Miners see the light after 69 days underground

ONE by one, the miners trapped for 69 days in a dungeon that could have been their tomb far beneath the Chilean desert climbed into a rescue capsule and made a smooth ascent to the surface yesterday.

The rescued men included the oldest and youngest among the trapped. The effort was free of any significant problems, and on track to finish before sunrise local time today.

They were greeted by the embraces of loved ones, cheered by joyous Chileans and watched by a captivated world.

The anxiety that had accompanied the careful final days of preparation broke at 12.11am, when the stoutest of the men, Florencio Avalos, emerged from the missile-like chamber and smiled broadly after his half-mile journey to fresh air.

Amid an explosion of cheers, Avalos hugged his sobbing seven-year-old son and wife and then President Sebastian Pinera, who has been deeply involved in an effort that had become a matter of national pride.

Avalos was followed an hour later by the most ebullient of the group, Mario Sepulveda, whose shouts were heard even before the capsule peeked above the surface. He hugged his wife, handed out souvenir rocks from the mine to laughing rescuers.

“I think I had extraordinary luck. I was with God and with the devil. And I reached out for God,” Sepulveda said as he awaited the air force helicopter ride to a nearby hospital where all the miners were to spend 48 hours under medical observation.

No one in recorded history has survived as long trapped underground as the 33 men. For the first 17 days after 700,000 tons of rock collapsed around them on August 5, no one even knew they were alive. In the weeks that followed, the world was transfixed by their endurance and unity.

As it travelled down and up, down and up, the rescue capsule was not rotating as much inside the 2,041-foot escape shaft as officials expected, allowing for faster trips, Health Minister Jaime Manalich said. The rescues came as quickly as 36 minutes apart.

Manalich told a news conference after eight miners were rescued that all of them were in good health.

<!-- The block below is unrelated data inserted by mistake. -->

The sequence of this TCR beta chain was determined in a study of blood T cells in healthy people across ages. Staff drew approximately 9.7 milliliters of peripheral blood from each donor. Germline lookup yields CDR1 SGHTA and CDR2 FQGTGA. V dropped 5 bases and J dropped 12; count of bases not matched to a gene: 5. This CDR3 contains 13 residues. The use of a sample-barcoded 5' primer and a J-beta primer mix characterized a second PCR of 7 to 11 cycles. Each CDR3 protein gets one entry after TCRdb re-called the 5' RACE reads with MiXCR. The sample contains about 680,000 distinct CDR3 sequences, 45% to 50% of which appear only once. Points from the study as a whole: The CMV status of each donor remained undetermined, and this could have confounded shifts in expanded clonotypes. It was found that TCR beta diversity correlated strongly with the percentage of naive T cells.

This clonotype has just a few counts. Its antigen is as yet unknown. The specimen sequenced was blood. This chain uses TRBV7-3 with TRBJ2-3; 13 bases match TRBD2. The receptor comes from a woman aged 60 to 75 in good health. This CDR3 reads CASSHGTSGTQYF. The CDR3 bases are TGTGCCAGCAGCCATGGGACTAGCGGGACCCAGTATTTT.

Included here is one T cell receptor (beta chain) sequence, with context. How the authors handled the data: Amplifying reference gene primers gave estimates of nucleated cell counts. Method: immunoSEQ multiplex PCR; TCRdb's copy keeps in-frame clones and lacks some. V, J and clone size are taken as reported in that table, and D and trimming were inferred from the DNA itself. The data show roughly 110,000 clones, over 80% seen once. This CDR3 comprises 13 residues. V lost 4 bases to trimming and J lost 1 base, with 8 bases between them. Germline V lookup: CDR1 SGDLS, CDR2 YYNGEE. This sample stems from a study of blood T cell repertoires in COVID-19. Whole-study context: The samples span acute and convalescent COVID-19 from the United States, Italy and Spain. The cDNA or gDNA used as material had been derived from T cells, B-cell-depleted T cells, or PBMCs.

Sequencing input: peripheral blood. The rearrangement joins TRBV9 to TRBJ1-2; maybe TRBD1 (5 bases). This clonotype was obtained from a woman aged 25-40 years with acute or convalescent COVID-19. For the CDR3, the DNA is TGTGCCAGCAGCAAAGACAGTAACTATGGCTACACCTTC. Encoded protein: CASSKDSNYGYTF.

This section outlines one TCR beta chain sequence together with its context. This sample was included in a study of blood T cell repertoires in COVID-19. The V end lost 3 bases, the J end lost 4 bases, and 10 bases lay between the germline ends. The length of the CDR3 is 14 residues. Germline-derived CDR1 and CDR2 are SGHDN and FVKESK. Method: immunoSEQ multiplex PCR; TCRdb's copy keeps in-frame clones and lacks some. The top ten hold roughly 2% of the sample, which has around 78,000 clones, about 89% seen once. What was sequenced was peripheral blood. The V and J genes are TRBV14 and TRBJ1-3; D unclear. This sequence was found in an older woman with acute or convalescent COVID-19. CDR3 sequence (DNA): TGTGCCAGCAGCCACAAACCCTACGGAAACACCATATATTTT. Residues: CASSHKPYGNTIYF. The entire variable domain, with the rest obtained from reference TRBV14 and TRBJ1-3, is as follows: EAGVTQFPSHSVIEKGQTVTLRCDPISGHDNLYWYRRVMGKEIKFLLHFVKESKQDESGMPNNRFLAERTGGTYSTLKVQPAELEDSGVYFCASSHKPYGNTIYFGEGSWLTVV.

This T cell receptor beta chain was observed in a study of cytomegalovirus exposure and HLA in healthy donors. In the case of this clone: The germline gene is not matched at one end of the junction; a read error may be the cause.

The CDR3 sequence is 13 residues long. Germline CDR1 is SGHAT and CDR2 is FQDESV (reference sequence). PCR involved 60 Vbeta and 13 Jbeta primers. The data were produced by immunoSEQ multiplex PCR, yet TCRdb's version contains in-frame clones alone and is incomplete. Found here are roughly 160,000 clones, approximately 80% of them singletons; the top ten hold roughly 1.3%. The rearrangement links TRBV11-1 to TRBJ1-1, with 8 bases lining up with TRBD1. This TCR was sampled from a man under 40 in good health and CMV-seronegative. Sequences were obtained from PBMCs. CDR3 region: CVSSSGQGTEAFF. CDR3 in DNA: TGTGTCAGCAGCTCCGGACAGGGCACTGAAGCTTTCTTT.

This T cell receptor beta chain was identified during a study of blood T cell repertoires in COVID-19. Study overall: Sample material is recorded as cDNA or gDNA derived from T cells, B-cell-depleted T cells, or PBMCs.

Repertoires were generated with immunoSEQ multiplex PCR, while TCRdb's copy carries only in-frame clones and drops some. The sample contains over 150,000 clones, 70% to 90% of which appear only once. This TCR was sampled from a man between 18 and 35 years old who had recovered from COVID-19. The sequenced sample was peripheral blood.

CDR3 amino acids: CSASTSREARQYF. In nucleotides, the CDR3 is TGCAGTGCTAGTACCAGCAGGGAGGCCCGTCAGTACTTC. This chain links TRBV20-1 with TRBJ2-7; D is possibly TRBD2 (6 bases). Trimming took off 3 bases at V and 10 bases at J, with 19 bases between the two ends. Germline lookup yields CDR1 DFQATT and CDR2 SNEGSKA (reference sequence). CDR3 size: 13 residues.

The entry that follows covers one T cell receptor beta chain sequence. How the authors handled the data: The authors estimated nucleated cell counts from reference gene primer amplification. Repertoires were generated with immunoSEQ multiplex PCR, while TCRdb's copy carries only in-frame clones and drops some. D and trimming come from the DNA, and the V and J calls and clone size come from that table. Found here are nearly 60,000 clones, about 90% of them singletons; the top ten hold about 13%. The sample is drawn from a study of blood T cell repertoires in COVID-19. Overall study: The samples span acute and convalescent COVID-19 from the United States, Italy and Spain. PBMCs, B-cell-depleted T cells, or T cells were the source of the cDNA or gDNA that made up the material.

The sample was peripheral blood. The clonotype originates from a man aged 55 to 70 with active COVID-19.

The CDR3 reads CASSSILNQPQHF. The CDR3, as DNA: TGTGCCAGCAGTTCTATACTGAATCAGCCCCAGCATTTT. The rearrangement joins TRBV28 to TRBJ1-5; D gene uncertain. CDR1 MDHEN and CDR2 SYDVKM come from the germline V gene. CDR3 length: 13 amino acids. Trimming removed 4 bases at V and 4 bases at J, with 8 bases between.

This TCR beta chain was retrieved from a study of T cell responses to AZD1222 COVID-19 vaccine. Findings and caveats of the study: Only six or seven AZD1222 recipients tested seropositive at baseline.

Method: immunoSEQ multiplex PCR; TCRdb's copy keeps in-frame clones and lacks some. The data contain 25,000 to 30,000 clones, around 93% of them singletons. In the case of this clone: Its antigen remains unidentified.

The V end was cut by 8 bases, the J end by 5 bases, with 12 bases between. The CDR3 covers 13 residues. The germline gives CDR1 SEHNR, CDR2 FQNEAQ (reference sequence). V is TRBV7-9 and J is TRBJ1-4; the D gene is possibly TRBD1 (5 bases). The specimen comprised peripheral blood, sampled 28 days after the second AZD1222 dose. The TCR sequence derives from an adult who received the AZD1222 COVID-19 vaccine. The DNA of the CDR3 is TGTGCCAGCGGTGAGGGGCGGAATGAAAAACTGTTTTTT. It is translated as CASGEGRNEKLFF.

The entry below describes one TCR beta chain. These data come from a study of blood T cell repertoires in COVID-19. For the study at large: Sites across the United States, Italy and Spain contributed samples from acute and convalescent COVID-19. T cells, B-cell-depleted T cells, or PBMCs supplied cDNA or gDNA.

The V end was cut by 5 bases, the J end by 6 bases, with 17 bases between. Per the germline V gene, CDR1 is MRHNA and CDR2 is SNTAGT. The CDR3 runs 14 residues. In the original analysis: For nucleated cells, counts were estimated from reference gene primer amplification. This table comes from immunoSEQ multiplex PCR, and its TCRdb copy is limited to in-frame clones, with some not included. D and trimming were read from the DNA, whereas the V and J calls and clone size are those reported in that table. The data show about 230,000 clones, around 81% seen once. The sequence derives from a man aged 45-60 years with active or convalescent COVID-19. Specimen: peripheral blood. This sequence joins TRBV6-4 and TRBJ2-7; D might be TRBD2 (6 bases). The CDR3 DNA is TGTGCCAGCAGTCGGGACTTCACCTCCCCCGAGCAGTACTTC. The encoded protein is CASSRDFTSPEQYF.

Chile exploded in joy and relief at the first, breakthrough rescue just after midnight in the coastal Atacama desert.

In the capital, Santiago, a cacophony of car horns sounded. In the nearby regional capital of Copiapo, from which 24 of the miners hail, the mayor cancelled school so parents and children could “watch the rescue in the warmth of the home”.

News channels from North America to Europe and the Middle East carried live coverage. Pope Benedict XVI said in Spanish that he “continues with hope to entrust to God’s goodness” the fate of the men.

Grainy footage from beneath the earth showed each miner climbing into the 13-ft-tall capsule, then disappearing upward through an opening. Then a camera showed the pod steadily rising through the smooth-walled tunnel.

After the fifth miner made his ascent — 19-year-old Jimmy Sanchez, the youngest and the father of a month-old baby — the rescuers paused to lubricate the spring-loaded wheels that gave the capsule a smooth ride through the shaft, then resumed rescues.

The ninth, Mario Gomez, 63 and the oldest miner, dropped to his knees after he emerged, bowed his head in prayer and clutched the Chilean flag. His wife, Lilianette Ramirez, pulled him up from the ground and embraced him.

Gomez is most experienced of the group, first entering a mine shaft to labour at age 12, and suffers from silicosis, a lung disease common to miners. He has been on antibiotics and bronchial inflammation medicine. Manalich said Gomez came up with a special oxygen mask.

The lone foreigner among the miners, Carlos Mamani of Bolivia, was visited at a nearby clinic by Pinera and Bolivian President Evo Morales. The miner could be heard telling the Chilean president how nice it was to breathe fresh air and see the stars.

The entire rescue operation was meticulously choreographed, with no expense spared in bringing in topflight drillers and equipment – and boring three separate holes into the copper and gold mine.

Mining is Chile’s lifeblood, providing 40% of state earnings, and Pinera put his mining minister and the operations chief of state-owned Codelco, the country’s biggest company, in charge of the rescue.

It went so well that its managers abandoned a plan for restricting images of the rescue.

The last miner was slated to be shift foreman Luis Urzua, whose leadership was credited with helping the men endure the first two and a half weeks without outside contact. The men made 48 hours’ worth of rations last before rescuers reached them with a narrow bore hole to send down more food.


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